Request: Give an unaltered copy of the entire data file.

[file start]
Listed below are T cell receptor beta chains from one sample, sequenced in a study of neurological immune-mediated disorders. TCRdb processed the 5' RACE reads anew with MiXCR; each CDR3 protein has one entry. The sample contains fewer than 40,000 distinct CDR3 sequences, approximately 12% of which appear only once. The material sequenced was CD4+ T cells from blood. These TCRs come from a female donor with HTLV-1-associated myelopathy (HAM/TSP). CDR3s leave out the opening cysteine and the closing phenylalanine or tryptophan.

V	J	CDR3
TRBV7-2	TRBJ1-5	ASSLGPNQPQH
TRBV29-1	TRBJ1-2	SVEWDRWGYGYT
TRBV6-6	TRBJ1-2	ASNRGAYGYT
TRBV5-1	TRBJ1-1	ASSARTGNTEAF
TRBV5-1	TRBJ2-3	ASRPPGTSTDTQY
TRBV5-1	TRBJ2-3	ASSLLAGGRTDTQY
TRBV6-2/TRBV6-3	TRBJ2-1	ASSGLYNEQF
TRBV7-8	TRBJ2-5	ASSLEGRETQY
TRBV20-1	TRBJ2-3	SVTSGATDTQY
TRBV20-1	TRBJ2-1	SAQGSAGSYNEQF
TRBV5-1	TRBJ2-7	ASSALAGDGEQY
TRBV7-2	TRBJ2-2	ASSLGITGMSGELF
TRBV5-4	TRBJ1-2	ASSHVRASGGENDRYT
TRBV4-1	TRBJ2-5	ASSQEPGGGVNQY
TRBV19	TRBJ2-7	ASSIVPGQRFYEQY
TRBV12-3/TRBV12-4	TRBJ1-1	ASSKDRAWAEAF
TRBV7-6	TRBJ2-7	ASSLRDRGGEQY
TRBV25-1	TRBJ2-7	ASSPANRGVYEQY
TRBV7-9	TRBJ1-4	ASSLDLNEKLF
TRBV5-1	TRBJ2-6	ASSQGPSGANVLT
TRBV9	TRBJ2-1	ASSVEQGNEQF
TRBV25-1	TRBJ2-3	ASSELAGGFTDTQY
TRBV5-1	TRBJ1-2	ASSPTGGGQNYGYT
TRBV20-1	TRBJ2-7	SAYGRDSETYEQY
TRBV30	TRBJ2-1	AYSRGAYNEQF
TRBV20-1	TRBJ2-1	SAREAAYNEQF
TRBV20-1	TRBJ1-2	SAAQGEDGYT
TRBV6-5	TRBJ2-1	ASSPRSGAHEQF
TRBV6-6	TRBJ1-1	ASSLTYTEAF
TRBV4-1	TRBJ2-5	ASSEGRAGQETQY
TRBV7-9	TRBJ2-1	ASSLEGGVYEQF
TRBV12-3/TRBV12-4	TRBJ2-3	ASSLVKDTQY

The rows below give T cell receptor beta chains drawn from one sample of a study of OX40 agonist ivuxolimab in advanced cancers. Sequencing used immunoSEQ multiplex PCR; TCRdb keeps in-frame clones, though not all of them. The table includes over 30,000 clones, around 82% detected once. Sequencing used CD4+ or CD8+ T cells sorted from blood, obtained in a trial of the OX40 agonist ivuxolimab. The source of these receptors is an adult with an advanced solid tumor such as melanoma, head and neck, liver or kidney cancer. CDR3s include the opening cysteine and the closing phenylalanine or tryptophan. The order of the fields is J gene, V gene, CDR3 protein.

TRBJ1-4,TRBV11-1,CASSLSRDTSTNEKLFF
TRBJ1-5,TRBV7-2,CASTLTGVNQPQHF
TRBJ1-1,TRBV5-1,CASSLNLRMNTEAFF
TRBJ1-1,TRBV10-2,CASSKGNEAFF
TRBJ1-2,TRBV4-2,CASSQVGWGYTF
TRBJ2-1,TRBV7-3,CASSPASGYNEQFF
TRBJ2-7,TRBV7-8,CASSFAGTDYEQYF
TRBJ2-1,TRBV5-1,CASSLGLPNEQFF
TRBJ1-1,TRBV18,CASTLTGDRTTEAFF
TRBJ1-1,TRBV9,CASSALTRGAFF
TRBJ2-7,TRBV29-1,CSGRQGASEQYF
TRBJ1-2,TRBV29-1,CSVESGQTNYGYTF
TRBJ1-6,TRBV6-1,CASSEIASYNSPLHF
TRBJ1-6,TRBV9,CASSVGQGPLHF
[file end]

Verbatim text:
Listed below are T cell receptor beta chains from one sample, sequenced in a study of neurological immune-mediated disorders. TCRdb processed the 5' RACE reads anew with MiXCR; each CDR3 protein has one entry. The sample contains fewer than 40,000 distinct CDR3 sequences, approximately 12% of which appear only once. The material sequenced was CD4+ T cells from blood. These TCRs come from a female donor with HTLV-1-associated myelopathy (HAM/TSP). CDR3s leave out the opening cysteine and the closing phenylalanine or tryptophan.

V	J	CDR3
TRBV7-2	TRBJ1-5	ASSLGPNQPQH
TRBV29-1	TRBJ1-2	SVEWDRWGYGYT
TRBV6-6	TRBJ1-2	ASNRGAYGYT
TRBV5-1	TRBJ1-1	ASSARTGNTEAF
TRBV5-1	TRBJ2-3	ASRPPGTSTDTQY
TRBV5-1	TRBJ2-3	ASSLLAGGRTDTQY
TRBV6-2/TRBV6-3	TRBJ2-1	ASSGLYNEQF
TRBV7-8	TRBJ2-5	ASSLEGRETQY
TRBV20-1	TRBJ2-3	SVTSGATDTQY
TRBV20-1	TRBJ2-1	SAQGSAGSYNEQF
TRBV5-1	TRBJ2-7	ASSALAGDGEQY
TRBV7-2	TRBJ2-2	ASSLGITGMSGELF
TRBV5-4	TRBJ1-2	ASSHVRASGGENDRYT
TRBV4-1	TRBJ2-5	ASSQEPGGGVNQY
TRBV19	TRBJ2-7	ASSIVPGQRFYEQY
TRBV12-3/TRBV12-4	TRBJ1-1	ASSKDRAWAEAF
TRBV7-6	TRBJ2-7	ASSLRDRGGEQY
TRBV25-1	TRBJ2-7	ASSPANRGVYEQY
TRBV7-9	TRBJ1-4	ASSLDLNEKLF
TRBV5-1	TRBJ2-6	ASSQGPSGANVLT
TRBV9	TRBJ2-1	ASSVEQGNEQF
TRBV25-1	TRBJ2-3	ASSELAGGFTDTQY
TRBV5-1	TRBJ1-2	ASSPTGGGQNYGYT
TRBV20-1	TRBJ2-7	SAYGRDSETYEQY
TRBV30	TRBJ2-1	AYSRGAYNEQF
TRBV20-1	TRBJ2-1	SAREAAYNEQF
TRBV20-1	TRBJ1-2	SAAQGEDGYT
TRBV6-5	TRBJ2-1	ASSPRSGAHEQF
TRBV6-6	TRBJ1-1	ASSLTYTEAF
TRBV4-1	TRBJ2-5	ASSEGRAGQETQY
TRBV7-9	TRBJ2-1	ASSLEGGVYEQF
TRBV12-3/TRBV12-4	TRBJ2-3	ASSLVKDTQY

The rows below give T cell receptor beta chains drawn from one sample of a study of OX40 agonist ivuxolimab in advanced cancers. Sequencing used immunoSEQ multiplex PCR; TCRdb keeps in-frame clones, though not all of them. The table includes over 30,000 clones, around 82% detected once. Sequencing used CD4+ or CD8+ T cells sorted from blood, obtained in a trial of the OX40 agonist ivuxolimab. The source of these receptors is an adult with an advanced solid tumor such as melanoma, head and neck, liver or kidney cancer. CDR3s include the opening cysteine and the closing phenylalanine or tryptophan. The order of the fields is J gene, V gene, CDR3 protein.

TRBJ1-4,TRBV11-1,CASSLSRDTSTNEKLFF
TRBJ1-5,TRBV7-2,CASTLTGVNQPQHF
TRBJ1-1,TRBV5-1,CASSLNLRMNTEAFF
TRBJ1-1,TRBV10-2,CASSKGNEAFF
TRBJ1-2,TRBV4-2,CASSQVGWGYTF
TRBJ2-1,TRBV7-3,CASSPASGYNEQFF
TRBJ2-7,TRBV7-8,CASSFAGTDYEQYF
TRBJ2-1,TRBV5-1,CASSLGLPNEQFF
TRBJ1-1,TRBV18,CASTLTGDRTTEAFF
TRBJ1-1,TRBV9,CASSALTRGAFF
TRBJ2-7,TRBV29-1,CSGRQGASEQYF
TRBJ1-2,TRBV29-1,CSVESGQTNYGYTF
TRBJ1-6,TRBV6-1,CASSEIASYNSPLHF
TRBJ1-6,TRBV9,CASSVGQGPLHF